By Kyle Aristophere T. Atienza, Reporter
THE PALACE has rejected the recommendation by the International Criminal Court’s (ICC) chief prosecutor to formally open a probe into the alleged crimes against humanity committed in Philippine President Rodrigo R. Duterte’s war against drugs, saying the development is “legally erroneous and politically motivated.”
The move is legally flawed “because the ICC has no jurisdiction over the subject matter of crimes against humanity,” Presidential Spokesperson Herminio L. Roque, Jr. told a televised news
ICC Chief Prosecutor Fatou Bensouda recently asked the Hague-based tribunal’s pre-trial chamber to allow her office to probe the killings relating to the Philippines’ anti-drug campaign.
“I announce that the preliminary examination into the situation in the Republic of the Philippines has concluded and that I have requested judicial authorization to proceed with an investigation,” Ms. Bensouda said in a statement on June 14.
Ms. Bensouda said her office has already been “taking a number of measures to collect and preserve evidence” in anticipation of a possible probe.
Mr. Roque said the President and his government would not cooperate with the ICC on any potential investigation.
He said ICC’s latest move is “barred by the principle of complementarity” and is “not pursuant or in aid of substantial justice.”
The Philippines is no longer a member of the ICC, Mr. Roque said, adding that the international tribunal would not be able to build a case without Manila’s cooperation.
The Philippine Supreme Court in March junked petitions challenging Mr. Duterte’s unilateral decision to withdraw from the ICC, which took effect in 2019 or exactly a year after Manila announced leaving the only permanent war crimes tribunal.
A withdrawal from the ICC shall “take effect one year after the date of receipt of the notification,” according to court rules.
Ms. Bensouda, however, said, “Although the withdrawal of the Philippines from the Rome Statute of the ICC took effect on 17 March 2019, as the Court has previously found in the context of the Burundi situation, the Court retains jurisdiction over crimes that are alleged to have occurred on the territory of that State during the period when it was a State Party to the Rome Statute.”
“Moreover, these crimes are not subject to any statute of limitation,” she said.
Mr. Roque earlier said ICC should only “exercise jurisdiction” if local courts are unwilling or unable to hold people accountable for international crimes.
The Department of Foreign Affairs (DFA), in a separate statement, said the ICC is intended as “a court of last resort.”
DFA cited that State Parties to the Rome Statute, which formed the ICC, “envisioned a court with a complementary, not primary, jurisdiction for the prosecution” of the persons responsible for most serious crimes of international concern.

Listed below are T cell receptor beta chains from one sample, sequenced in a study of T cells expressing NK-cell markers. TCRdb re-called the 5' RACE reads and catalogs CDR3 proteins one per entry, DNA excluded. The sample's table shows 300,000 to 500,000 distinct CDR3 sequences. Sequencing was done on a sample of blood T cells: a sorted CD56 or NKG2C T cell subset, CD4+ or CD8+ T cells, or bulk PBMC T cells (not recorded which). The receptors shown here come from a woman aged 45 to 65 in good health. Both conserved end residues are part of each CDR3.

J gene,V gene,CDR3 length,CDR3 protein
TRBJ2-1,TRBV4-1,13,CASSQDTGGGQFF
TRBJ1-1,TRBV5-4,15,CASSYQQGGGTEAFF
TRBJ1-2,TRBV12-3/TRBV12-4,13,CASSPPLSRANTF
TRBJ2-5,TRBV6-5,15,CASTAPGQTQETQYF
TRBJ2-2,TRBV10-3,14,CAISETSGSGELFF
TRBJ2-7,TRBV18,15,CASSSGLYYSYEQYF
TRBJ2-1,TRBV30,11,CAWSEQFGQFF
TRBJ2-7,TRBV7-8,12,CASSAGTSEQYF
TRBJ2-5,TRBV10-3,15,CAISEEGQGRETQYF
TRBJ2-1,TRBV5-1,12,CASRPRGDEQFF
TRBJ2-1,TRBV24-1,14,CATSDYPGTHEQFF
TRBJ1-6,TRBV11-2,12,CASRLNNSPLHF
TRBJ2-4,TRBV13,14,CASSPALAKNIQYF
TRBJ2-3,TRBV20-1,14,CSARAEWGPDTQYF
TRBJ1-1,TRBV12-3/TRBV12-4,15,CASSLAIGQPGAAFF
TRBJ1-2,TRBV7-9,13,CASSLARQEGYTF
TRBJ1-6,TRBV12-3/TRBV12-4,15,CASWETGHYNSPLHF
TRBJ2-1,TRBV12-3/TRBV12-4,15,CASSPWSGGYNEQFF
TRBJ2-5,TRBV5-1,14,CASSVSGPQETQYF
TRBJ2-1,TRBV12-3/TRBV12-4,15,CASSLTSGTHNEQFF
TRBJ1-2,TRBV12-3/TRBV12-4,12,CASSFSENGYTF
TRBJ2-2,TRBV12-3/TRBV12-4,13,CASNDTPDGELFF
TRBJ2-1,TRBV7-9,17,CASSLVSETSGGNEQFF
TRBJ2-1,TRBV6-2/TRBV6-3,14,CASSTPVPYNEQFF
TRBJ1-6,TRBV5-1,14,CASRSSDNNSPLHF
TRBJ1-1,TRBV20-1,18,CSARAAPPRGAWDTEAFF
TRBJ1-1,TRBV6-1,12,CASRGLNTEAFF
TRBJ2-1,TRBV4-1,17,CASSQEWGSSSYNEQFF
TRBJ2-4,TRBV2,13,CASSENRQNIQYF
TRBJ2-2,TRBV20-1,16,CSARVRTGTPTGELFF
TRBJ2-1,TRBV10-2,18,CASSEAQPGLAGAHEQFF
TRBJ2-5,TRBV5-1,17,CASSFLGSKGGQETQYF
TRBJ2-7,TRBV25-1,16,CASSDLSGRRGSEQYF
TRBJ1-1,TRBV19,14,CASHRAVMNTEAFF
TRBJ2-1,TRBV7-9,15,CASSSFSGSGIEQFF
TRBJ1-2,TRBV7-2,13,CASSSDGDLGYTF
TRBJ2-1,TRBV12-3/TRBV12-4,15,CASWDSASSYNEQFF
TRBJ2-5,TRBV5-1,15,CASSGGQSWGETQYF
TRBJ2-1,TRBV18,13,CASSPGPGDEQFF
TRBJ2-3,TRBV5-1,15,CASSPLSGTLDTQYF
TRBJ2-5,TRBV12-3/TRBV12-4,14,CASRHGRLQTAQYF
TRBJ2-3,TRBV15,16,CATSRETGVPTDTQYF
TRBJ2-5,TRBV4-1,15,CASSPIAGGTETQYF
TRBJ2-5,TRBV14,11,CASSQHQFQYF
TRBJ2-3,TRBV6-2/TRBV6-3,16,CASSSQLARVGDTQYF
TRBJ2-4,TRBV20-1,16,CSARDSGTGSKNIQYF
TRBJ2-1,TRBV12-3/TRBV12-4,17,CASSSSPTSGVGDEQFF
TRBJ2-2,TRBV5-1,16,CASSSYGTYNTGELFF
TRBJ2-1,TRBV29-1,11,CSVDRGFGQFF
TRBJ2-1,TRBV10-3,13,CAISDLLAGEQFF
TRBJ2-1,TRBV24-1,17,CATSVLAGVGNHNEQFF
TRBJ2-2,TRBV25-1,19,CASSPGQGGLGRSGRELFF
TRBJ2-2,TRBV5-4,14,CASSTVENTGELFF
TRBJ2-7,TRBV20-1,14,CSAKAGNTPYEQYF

The Statute also requires the Court and the Office of the Prosecutor to respect and defer to the primary criminal jurisdiction of the State party, “while proceedings are ongoing in the latter,” DFA said.
The Philippine Department of Justice has formed a special panel to review cases relating to alleged extra-judicial killings committed during illegal drug operations.
DFA said the government has taken “concrete and progressive steps” to address concerns on the anti-illegal drugs campaign and finalized with the United Nations a Joint Program on Human Rights.
“All these affirms the Philippines’ adherence to human rights norms and its long track record of constructive engagement with international and regional partners in human rights promotion and protection,” it said.
Justice Secretary Menardo I. Guevarra, for his part, said the development at the ICC “has absolutely no effect” on his department’s “ongoing work of the review panel on drug deaths, as well as on the Philippines-(United Nations) joint program on technical cooperation on human rights.”
National Union of Peoples’ Lawyers (NUPL) President Edre U. Olalia, meanwhile, said the potential investigation before the international court “should be a wakeup call to rouse those who are fast asleep while thousands they have silenced are still in mourning.”
On Monday, hours before the ICC statement was posted, a human rights group assisted by the NUPL submitted a supplemental pleading to the ICC asking for an investigation on the alleged human rights violations in the Philippines and to issue a warrant of arrest for Mr. Duterte while the probe is ongoing.
Mr. Duterte, on the other hand, renewed his threat against those involved in the illegal drug trade.
“Do not destroy my country, I will kill you,” he said in a televised public address on Monday night. “Do not destroy the youth of the land.”
At least 122 children were killed in the government’s deadly drug war between July 2016 and Dec. 2019, according to the World Organization Against Torture.
Government data showed that authorities have killed 6,117 people supposedly involved in the illegal drug trade since Mr. Duterte assumed the presidency in 2016.
Tens of thousands of drug suspects may have been killed in police anti-drug operations, according to the United Nations.
Ms. Bensouda said “any authorized investigation” into the Philippine drug war will fall to her successor, Karim Khan, as her term is set to end this month.
DFA said the move of the prosecutor before she ends her term “preempts the prerogative of her successor” to conduct a full evaluation of cases. — with reports from Vann Marlo M. Villegas and Bianca Angelica D. Añago